‘Huntley was a place where my father found peace’
Alex Rezko, Huntley
Alex was born in Tirschenreuth, Germany, in 1946 of Ukrainian and Belorussian parents and has lived in Huntley for more than 60 years from 1950s. Her passion for the village is evident in her interview. Her story is one of migration and settlement.
Well the area that I’m in, Huntley particularly, had orchards. Huntley Berry Farm now is where an orchard was. It has a lot of lovely berries. The Ironmongers had an orchard and there was also a dairy. Nunns had a dairy just behind the house where I live. The Wigggins had a dairy farm. The Gingers had peas and potatoes.
The agricultural side was very important because it provided food. Even though we were poor we used to go into the orchards and take the apples off the ground and Mum used to make all sorts of interesting things so it had a certain amount of freedom about it.
Our favourite place in Huntley was the Sunday school we had at Carramar. We used to meet, a group of about six, seven eight children. We had Sunday school and anniversaries in an orchard shed. Mr Ironmonger had an orchard so we used to have lots of fun there. And then also Wiggins, particularly John Wiggins just up the road, lived on a farm. He invited us there and he looked after the children.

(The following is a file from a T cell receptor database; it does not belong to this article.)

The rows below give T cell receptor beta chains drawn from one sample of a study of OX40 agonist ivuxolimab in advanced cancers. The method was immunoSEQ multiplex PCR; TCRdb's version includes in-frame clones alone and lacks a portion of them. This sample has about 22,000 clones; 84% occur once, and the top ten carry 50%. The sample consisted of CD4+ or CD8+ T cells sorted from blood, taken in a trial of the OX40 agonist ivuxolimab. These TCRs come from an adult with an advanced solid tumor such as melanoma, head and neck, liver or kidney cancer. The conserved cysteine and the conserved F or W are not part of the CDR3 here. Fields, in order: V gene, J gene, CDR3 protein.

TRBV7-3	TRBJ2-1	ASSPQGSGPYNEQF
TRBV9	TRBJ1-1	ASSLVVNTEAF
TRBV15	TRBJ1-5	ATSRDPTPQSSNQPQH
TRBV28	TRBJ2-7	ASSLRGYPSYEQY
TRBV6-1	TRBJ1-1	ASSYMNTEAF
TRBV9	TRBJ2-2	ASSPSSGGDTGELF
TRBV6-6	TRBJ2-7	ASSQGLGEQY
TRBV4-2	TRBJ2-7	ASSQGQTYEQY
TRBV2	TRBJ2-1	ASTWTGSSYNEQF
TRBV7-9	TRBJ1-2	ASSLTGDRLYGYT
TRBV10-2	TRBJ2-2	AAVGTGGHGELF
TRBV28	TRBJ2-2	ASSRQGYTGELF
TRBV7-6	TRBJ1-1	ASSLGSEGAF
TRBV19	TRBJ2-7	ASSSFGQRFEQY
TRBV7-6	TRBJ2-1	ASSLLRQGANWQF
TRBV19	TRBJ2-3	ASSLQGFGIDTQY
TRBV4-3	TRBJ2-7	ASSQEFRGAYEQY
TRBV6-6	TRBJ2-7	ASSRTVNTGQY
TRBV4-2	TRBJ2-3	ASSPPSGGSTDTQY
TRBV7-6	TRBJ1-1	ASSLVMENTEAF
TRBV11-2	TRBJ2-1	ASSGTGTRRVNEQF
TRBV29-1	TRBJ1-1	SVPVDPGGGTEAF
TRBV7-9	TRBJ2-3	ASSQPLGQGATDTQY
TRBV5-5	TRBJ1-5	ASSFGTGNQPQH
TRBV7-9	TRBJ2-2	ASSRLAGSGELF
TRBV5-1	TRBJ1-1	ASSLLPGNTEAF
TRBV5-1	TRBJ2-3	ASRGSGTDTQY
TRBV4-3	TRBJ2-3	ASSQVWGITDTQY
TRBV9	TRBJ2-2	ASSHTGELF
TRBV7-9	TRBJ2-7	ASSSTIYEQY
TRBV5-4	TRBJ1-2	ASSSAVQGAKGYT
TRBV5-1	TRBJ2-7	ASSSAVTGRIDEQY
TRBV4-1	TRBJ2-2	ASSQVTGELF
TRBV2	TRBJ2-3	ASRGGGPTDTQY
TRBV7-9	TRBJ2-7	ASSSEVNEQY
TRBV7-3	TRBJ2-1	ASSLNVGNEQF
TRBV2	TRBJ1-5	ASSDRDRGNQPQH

We came to Huntley in about June 1951 from Parkes and Dad got the job on the railway and he liked the Orange area as it reminded him so much of his home. It had the mountains, it had agriculture, it was peaceful. So he said yes, this is it. And it was a place where he found peace. And this set the scene for his family and how he wanted to live in the land in this new country.
I enjoyed the freedom. All the children in the village could go up around the railway line, and we’d go in the orchards and eat apples General village life – getting on with the other kids and riding bikes was really a good start for us. There was crayfishing in the dams and climbing trees and all sorts of interesting things that kids love to do.
Interviewed by Julie Sykes